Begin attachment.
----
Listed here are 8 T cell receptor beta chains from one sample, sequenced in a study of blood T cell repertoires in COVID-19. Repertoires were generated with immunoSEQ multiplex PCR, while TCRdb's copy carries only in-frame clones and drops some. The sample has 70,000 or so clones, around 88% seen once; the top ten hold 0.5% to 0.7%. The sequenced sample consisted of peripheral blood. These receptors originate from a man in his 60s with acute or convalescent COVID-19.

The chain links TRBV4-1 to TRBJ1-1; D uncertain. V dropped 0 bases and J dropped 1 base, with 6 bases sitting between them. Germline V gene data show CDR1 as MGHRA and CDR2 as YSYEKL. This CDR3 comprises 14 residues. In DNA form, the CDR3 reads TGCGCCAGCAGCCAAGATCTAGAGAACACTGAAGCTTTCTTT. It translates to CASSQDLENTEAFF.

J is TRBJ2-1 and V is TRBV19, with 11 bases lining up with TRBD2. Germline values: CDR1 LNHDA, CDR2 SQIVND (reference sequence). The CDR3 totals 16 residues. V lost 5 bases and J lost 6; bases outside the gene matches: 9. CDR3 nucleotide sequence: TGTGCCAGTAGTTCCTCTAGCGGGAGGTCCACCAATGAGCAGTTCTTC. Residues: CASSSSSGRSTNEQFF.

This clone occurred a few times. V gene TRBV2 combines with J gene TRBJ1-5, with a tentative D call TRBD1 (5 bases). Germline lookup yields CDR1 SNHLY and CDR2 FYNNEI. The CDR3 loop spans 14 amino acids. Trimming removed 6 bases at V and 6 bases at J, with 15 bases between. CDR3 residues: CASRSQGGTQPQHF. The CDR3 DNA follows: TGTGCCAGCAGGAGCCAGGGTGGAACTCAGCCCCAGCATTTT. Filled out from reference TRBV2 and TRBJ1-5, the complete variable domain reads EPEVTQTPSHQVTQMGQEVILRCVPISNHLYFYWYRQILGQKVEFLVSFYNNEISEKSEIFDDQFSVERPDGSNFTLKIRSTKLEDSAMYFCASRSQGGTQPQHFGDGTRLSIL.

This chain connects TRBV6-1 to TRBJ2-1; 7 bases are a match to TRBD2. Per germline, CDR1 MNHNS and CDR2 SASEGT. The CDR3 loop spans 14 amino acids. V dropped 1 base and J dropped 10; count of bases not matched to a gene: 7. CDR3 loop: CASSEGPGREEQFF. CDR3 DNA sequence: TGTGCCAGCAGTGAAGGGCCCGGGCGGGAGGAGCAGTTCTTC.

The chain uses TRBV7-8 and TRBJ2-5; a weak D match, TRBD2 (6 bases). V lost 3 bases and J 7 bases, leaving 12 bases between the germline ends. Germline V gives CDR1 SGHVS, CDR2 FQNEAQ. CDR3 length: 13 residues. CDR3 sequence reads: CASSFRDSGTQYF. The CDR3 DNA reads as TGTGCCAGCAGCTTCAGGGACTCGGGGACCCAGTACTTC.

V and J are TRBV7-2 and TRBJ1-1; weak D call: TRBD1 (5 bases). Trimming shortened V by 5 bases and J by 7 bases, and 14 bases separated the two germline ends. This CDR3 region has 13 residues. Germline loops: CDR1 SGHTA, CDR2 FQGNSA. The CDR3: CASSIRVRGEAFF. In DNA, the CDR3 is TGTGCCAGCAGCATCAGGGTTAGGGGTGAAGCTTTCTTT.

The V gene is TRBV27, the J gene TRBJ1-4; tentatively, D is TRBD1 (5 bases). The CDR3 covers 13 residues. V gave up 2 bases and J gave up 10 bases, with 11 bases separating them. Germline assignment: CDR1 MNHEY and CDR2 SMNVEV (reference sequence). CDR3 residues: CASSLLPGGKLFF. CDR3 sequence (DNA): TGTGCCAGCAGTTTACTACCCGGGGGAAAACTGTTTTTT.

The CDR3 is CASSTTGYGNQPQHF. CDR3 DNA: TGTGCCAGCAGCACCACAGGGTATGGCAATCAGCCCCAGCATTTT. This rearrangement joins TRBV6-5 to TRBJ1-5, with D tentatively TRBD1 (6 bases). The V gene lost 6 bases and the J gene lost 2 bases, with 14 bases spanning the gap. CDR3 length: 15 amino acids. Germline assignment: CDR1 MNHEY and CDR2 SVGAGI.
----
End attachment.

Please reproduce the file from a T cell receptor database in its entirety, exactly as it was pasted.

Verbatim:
Listed here are 8 T cell receptor beta chains from one sample, sequenced in a study of blood T cell repertoires in COVID-19. Repertoires were generated with immunoSEQ multiplex PCR, while TCRdb's copy carries only in-frame clones and drops some. The sample has 70,000 or so clones, around 88% seen once; the top ten hold 0.5% to 0.7%. The sequenced sample consisted of peripheral blood. These receptors originate from a man in his 60s with acute or convalescent COVID-19.

The chain links TRBV4-1 to TRBJ1-1; D uncertain. V dropped 0 bases and J dropped 1 base, with 6 bases sitting between them. Germline V gene data show CDR1 as MGHRA and CDR2 as YSYEKL. This CDR3 comprises 14 residues. In DNA form, the CDR3 reads TGCGCCAGCAGCCAAGATCTAGAGAACACTGAAGCTTTCTTT. It translates to CASSQDLENTEAFF.

J is TRBJ2-1 and V is TRBV19, with 11 bases lining up with TRBD2. Germline values: CDR1 LNHDA, CDR2 SQIVND (reference sequence). The CDR3 totals 16 residues. V lost 5 bases and J lost 6; bases outside the gene matches: 9. CDR3 nucleotide sequence: TGTGCCAGTAGTTCCTCTAGCGGGAGGTCCACCAATGAGCAGTTCTTC. Residues: CASSSSSGRSTNEQFF.

This clone occurred a few times. V gene TRBV2 combines with J gene TRBJ1-5, with a tentative D call TRBD1 (5 bases). Germline lookup yields CDR1 SNHLY and CDR2 FYNNEI. The CDR3 loop spans 14 amino acids. Trimming removed 6 bases at V and 6 bases at J, with 15 bases between. CDR3 residues: CASRSQGGTQPQHF. The CDR3 DNA follows: TGTGCCAGCAGGAGCCAGGGTGGAACTCAGCCCCAGCATTTT. Filled out from reference TRBV2 and TRBJ1-5, the complete variable domain reads EPEVTQTPSHQVTQMGQEVILRCVPISNHLYFYWYRQILGQKVEFLVSFYNNEISEKSEIFDDQFSVERPDGSNFTLKIRSTKLEDSAMYFCASRSQGGTQPQHFGDGTRLSIL.

This chain connects TRBV6-1 to TRBJ2-1; 7 bases are a match to TRBD2. Per germline, CDR1 MNHNS and CDR2 SASEGT. The CDR3 loop spans 14 amino acids. V dropped 1 base and J dropped 10; count of bases not matched to a gene: 7. CDR3 loop: CASSEGPGREEQFF. CDR3 DNA sequence: TGTGCCAGCAGTGAAGGGCCCGGGCGGGAGGAGCAGTTCTTC.

The chain uses TRBV7-8 and TRBJ2-5; a weak D match, TRBD2 (6 bases). V lost 3 bases and J 7 bases, leaving 12 bases between the germline ends. Germline V gives CDR1 SGHVS, CDR2 FQNEAQ. CDR3 length: 13 residues. CDR3 sequence reads: CASSFRDSGTQYF. The CDR3 DNA reads as TGTGCCAGCAGCTTCAGGGACTCGGGGACCCAGTACTTC.

V and J are TRBV7-2 and TRBJ1-1; weak D call: TRBD1 (5 bases). Trimming shortened V by 5 bases and J by 7 bases, and 14 bases separated the two germline ends. This CDR3 region has 13 residues. Germline loops: CDR1 SGHTA, CDR2 FQGNSA. The CDR3: CASSIRVRGEAFF. In DNA, the CDR3 is TGTGCCAGCAGCATCAGGGTTAGGGGTGAAGCTTTCTTT.

The V gene is TRBV27, the J gene TRBJ1-4; tentatively, D is TRBD1 (5 bases). The CDR3 covers 13 residues. V gave up 2 bases and J gave up 10 bases, with 11 bases separating them. Germline assignment: CDR1 MNHEY and CDR2 SMNVEV (reference sequence). CDR3 residues: CASSLLPGGKLFF. CDR3 sequence (DNA): TGTGCCAGCAGTTTACTACCCGGGGGAAAACTGTTTTTT.

The CDR3 is CASSTTGYGNQPQHF. CDR3 DNA: TGTGCCAGCAGCACCACAGGGTATGGCAATCAGCCCCAGCATTTT. This rearrangement joins TRBV6-5 to TRBJ1-5, with D tentatively TRBD1 (6 bases). The V gene lost 6 bases and the J gene lost 2 bases, with 14 bases spanning the gap. CDR3 length: 15 amino acids. Germline assignment: CDR1 MNHEY and CDR2 SVGAGI.